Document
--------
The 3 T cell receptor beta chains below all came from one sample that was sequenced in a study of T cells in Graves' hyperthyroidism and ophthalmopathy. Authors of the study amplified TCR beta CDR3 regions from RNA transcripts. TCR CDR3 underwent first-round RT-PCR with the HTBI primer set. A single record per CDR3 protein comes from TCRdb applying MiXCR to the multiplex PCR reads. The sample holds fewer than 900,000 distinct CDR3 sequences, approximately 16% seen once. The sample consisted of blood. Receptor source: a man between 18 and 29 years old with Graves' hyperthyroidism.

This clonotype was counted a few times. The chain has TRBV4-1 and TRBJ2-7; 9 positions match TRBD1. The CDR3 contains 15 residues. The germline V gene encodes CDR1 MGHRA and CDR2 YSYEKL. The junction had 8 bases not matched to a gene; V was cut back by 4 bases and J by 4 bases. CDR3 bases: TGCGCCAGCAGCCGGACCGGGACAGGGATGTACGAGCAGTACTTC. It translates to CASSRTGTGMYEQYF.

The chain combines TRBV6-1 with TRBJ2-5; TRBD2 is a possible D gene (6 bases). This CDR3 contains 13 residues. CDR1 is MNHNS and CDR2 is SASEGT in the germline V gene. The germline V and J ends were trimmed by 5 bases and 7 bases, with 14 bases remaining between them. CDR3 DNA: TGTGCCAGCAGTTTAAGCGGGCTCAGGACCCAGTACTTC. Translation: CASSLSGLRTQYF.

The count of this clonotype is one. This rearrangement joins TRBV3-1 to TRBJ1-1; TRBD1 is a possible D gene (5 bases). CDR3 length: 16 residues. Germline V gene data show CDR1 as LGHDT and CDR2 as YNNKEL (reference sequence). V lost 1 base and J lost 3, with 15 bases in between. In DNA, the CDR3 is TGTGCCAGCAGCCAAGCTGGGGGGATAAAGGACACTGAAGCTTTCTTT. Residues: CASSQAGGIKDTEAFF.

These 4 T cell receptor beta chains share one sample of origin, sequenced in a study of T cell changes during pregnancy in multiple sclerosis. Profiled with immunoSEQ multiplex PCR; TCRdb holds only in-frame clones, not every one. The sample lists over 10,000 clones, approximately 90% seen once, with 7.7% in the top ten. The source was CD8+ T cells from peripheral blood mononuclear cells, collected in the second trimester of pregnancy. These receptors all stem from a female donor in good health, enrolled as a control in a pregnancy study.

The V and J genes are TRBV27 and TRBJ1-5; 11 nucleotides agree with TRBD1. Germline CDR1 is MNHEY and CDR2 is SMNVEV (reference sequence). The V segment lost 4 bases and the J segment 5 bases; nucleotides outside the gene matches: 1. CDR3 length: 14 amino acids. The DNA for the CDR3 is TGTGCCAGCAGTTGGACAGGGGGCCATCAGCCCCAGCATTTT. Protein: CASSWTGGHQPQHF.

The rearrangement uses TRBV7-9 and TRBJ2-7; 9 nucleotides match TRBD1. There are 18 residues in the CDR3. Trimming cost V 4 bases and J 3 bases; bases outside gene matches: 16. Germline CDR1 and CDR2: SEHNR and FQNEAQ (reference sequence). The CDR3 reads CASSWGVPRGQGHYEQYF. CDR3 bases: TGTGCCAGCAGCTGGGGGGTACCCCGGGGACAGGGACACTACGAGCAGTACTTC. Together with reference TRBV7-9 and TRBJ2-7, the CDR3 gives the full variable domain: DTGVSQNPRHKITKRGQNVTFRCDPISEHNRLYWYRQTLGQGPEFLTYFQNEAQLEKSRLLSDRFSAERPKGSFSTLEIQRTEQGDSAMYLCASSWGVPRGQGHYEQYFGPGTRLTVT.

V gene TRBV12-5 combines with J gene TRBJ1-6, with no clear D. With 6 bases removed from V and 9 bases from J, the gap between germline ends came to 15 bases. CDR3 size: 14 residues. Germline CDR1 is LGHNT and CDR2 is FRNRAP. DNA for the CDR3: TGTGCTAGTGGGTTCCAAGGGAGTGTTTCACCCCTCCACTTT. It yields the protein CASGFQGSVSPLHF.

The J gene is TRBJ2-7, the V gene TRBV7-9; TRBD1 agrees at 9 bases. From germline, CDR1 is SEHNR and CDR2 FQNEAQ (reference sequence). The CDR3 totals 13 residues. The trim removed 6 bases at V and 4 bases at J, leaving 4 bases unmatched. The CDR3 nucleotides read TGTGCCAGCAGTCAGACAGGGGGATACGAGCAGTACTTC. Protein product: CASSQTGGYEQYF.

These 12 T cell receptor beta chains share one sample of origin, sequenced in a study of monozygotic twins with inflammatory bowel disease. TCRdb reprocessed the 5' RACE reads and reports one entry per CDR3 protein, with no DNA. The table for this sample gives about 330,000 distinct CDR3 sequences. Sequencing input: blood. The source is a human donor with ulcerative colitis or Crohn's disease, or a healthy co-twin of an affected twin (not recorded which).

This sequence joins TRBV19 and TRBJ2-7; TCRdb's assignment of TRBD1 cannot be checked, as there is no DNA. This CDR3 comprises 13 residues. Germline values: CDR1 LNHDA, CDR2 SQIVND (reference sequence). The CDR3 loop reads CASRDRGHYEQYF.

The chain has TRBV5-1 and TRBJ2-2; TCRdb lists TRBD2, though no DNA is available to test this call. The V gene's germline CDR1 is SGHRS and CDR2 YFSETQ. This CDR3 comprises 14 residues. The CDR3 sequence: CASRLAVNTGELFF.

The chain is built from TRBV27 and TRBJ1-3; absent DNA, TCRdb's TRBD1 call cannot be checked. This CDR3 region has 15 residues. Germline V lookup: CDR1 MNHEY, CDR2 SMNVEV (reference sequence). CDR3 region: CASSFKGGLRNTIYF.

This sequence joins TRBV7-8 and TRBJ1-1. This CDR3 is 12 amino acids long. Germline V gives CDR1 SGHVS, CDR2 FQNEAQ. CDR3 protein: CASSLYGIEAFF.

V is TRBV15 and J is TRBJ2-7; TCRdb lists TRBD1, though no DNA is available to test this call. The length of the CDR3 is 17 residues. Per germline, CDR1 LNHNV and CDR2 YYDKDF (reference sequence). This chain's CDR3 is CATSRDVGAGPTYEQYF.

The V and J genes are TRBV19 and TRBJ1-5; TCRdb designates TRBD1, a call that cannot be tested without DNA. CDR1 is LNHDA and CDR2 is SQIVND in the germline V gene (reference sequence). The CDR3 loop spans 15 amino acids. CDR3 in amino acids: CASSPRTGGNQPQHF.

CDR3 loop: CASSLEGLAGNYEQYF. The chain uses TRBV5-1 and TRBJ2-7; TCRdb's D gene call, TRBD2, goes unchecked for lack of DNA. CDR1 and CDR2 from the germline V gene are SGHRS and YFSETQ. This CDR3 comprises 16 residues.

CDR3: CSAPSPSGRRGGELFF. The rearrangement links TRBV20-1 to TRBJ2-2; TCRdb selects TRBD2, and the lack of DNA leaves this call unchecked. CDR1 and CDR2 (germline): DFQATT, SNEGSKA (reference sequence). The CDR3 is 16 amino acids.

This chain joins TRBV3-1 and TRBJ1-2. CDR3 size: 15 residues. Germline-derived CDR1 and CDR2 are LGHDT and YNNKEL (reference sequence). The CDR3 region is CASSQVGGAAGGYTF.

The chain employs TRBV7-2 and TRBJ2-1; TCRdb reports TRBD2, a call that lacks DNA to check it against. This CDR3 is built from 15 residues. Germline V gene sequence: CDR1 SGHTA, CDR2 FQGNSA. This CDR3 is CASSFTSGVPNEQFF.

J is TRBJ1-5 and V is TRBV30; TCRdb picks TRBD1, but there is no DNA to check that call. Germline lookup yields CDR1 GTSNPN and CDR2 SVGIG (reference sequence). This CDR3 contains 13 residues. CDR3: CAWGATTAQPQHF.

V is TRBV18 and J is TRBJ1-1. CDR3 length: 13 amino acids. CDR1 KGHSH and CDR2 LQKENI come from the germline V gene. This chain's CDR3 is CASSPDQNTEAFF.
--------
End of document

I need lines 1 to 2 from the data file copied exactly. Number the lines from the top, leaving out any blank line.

The 3 T cell receptor beta chains below all came from one sample that was sequenced in a study of T cells in Graves' hyperthyroidism and ophthalmopathy. Authors of the study amplified TCR beta CDR3 regions from RNA transcripts. TCR CDR3 underwent first-round RT-PCR with the HTBI primer set. A single record per CDR3 protein comes from TCRdb applying MiXCR to the multiplex PCR reads. The sample holds fewer than 900,000 distinct CDR3 sequences, approximately 16% seen once. The sample consisted of blood. Receptor source: a man between 18 and 29 years old with Graves' hyperthyroidism.

This clonotype was counted a few times. The chain has TRBV4-1 and TRBJ2-7; 9 positions match TRBD1. The CDR3 contains 15 residues. The germline V gene encodes CDR1 MGHRA and CDR2 YSYEKL. The junction had 8 bases not matched to a gene; V was cut back by 4 bases and J by 4 bases. CDR3 bases: TGCGCCAGCAGCCGGACCGGGACAGGGATGTACGAGCAGTACTTC. It translates to CASSRTGTGMYEQYF.